The 6 Best Rabbit Rescues in The Bay Area (California)! (2024)


One reason that so many rabbits end up in shelters is that despite animal activists’ and shelters’ best efforts to dissuade people from doing so, they purchase rabbits and chicks for their children each Easter.

Yes, they’re cute, but these are living animals, and rabbits have a lifespan of potentially 20 years in captivity.

Families who purchase bunnies because they’re cute and make adorable photographs at Eastertime end up abandoning these rabbits, which creates a whole population of hapless rabbits which need rescuing and eventually new homes.

Other times, rabbits require rescue because of hoarding situations or because they have special needs, and the people who originally had them were unprepared to care for them.

Whatever the reason rabbits end up in shelters, there are some incredible rabbit rescues in the Bay Area (California) where you can volunteer, foster, sponsor a rabbit, and even learn about the process of adopting rabbits.

Other articles you would like: Best Rabbits Rescues in the United States and Rabbit Rescues in California.

1. East Bay Rabbit Rescue


East Bay is a rabbit rescue in the Bay Area (California) that has been rescuing rabbits for over twelve years. They are run by a force made up entirely of volunteers.

On their homepage, they state that they no longer accept abandoned or rescued rabbits from the public, but only from their connections with other shelters and animal rescues.

This is because rabbits, although common enough pets, are still considered exotic animals. As a result, it’s more expensive to spay/neuter them than cats or dogs.

You can visit East Bay Rabbit Rescue to see if any of their rabbits are right for you to adopt. At the moment, you must set up a meeting for potential adoption with EBBR in advance because of cautions taken due to the COVID-19 pandemic.

They recommend that before you purchase any paraphernalia for your new rabbit you get advice from them first about the perfect setup, especially if you’re a new bunny guardian.

All their adoptable buns are listed on the website so you can check out personalities, temperaments with other animals, and health statuses.

It even states whether or not the rabbits are litter-trained. You can also sign up to be a bunny foster parent–and of course, they always welcome financial support.

East Bay Rabbit Rescue Details:

2. SaveABunny


This volunteer-based rabbit rescue in the Bay Area (California) started in 1999, and since that time, they have provided life-saving help to more than 5,000 rabbits.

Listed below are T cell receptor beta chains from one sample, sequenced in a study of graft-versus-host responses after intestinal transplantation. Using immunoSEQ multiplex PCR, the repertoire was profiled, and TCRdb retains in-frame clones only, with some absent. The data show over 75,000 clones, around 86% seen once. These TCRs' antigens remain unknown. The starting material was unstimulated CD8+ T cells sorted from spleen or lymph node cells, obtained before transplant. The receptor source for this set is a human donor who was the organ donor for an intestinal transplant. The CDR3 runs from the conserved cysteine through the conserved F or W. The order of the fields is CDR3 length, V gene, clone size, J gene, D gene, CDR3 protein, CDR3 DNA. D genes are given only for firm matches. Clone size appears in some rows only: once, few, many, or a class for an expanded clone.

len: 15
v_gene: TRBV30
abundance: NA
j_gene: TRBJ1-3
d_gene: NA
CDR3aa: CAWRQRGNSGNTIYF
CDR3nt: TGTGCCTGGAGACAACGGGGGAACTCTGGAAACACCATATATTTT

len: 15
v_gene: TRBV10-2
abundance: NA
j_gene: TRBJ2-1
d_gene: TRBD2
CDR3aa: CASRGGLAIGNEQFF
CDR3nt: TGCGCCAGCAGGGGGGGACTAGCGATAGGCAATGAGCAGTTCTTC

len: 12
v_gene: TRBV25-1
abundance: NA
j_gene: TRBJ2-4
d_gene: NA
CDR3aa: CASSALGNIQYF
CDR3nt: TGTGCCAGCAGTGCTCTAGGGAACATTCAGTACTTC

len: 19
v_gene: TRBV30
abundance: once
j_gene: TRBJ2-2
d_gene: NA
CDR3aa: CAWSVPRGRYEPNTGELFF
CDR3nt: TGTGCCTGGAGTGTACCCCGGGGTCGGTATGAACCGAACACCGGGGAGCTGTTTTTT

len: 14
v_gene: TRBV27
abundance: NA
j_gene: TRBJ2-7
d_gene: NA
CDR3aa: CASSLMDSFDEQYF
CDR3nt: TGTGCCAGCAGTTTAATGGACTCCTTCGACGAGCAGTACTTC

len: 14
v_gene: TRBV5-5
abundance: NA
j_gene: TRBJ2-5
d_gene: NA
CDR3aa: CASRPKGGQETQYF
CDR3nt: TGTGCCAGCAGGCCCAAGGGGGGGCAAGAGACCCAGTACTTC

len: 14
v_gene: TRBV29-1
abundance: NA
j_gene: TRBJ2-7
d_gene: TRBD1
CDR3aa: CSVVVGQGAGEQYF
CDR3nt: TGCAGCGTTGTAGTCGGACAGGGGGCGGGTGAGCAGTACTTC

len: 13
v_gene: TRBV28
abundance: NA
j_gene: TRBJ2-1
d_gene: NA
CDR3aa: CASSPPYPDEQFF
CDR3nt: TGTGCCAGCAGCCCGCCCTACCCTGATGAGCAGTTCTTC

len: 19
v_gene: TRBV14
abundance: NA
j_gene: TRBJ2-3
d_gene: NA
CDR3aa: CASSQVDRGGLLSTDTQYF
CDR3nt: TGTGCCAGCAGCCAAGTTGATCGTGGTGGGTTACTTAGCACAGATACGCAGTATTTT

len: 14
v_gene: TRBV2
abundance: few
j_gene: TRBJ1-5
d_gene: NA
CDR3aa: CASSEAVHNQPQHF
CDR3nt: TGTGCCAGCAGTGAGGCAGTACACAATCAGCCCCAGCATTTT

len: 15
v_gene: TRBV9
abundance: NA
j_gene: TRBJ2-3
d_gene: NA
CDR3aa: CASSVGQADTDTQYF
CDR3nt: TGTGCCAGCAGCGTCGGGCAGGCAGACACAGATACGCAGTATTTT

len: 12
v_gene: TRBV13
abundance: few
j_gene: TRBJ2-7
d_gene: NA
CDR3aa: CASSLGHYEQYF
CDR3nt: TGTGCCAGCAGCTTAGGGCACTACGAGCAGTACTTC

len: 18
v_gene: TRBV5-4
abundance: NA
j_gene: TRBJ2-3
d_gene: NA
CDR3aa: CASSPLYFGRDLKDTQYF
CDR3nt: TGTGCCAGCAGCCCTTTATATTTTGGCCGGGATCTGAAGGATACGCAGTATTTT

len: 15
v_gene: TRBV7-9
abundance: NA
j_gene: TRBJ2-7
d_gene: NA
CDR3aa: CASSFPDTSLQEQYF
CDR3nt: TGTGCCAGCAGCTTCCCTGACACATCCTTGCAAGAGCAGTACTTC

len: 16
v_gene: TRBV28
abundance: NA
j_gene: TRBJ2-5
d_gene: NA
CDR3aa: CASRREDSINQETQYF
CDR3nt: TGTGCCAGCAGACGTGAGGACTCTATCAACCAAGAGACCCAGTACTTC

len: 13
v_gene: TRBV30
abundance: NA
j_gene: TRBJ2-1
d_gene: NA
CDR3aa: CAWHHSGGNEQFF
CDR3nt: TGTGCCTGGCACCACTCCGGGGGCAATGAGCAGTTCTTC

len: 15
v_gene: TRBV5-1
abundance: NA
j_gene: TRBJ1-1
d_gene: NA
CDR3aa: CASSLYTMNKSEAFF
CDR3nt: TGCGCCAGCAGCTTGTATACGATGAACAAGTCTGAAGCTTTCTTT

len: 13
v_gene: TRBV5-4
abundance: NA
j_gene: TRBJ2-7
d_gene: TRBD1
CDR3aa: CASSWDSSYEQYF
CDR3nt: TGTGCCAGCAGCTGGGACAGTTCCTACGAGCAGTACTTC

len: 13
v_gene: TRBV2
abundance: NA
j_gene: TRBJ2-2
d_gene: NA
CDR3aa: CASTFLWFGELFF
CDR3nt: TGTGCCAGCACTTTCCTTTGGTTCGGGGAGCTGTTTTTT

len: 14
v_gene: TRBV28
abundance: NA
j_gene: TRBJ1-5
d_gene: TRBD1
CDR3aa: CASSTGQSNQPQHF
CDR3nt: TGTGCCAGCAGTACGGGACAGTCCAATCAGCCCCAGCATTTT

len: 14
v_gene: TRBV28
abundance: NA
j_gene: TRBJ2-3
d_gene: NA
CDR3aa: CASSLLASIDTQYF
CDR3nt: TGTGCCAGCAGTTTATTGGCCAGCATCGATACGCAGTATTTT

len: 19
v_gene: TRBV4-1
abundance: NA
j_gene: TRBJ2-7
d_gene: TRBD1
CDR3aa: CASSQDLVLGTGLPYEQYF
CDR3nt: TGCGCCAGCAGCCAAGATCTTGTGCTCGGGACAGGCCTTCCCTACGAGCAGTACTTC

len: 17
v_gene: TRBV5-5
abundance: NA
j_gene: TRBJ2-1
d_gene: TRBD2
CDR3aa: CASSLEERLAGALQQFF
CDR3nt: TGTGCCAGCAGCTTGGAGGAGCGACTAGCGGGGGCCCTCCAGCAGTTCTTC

They work with rescues, vet’s offices, and animal shelters in the Bay Area to rescue, rehabilitate, and eventually rehome these wonderful animals.

SaveABunny’s specialty is to take in and care for rabbits with special and critical medical needs, provide life-saving treatment to them, and make sure they go on to live healthy, happy lives, or provide them with hospice care.

They also provide a safe place for rabbits that would needlessly be euthanized due to shelter overpopulation.

SaveABunny’s funding comes from charitable, tax-exempt donations in addition to the earnings from services that they provide for bunnies. These services include boarding, grooming, and selling bunny supplies and merchandise.

They’re always ready to accept foster parents for new bunnies, especially rabbits which need to heal from physical trauma as well as neglect or abandonment.

Foster parents help to socialize shy bunnies and teach them how to accept love and attention.

SaveABunny needs volunteers from time to time to help with things like outreach programs to schools, IT work, rabbit grooming and health, bunny transportation, and facility upkeep.

SaveABunny Details:

3. House Rabbit Society


Throughout its history of 34 years, the House Rabbit Society has ensured that over 25,000 rabbits across the United States have received love and care from foster families.

These rabbits had been previously neglected, abandoned, and usually scheduled for euthanasia in overcrowded local animal shelters.

House Rabbit Society’s headquarters are located in the California Bay Area, but it has members in 30 states as well as in Canada, Italy, Hong Kong, Australia, and Singapore.

There is no time limit to how long bunnies stay at the House Rabbit Society. They stay as long as care from HRS foster families, vets, and volunteers is needed.

This dynamic is why foster families are so crucial. They can focus on one or a few bunnies at a time and give them all the love and attention they deserve.

The staff, foster parents, and volunteers get to know each bunny; their likes and dislikes, their personalities, who they’re friends with/bonded with, and whether they have any special needs.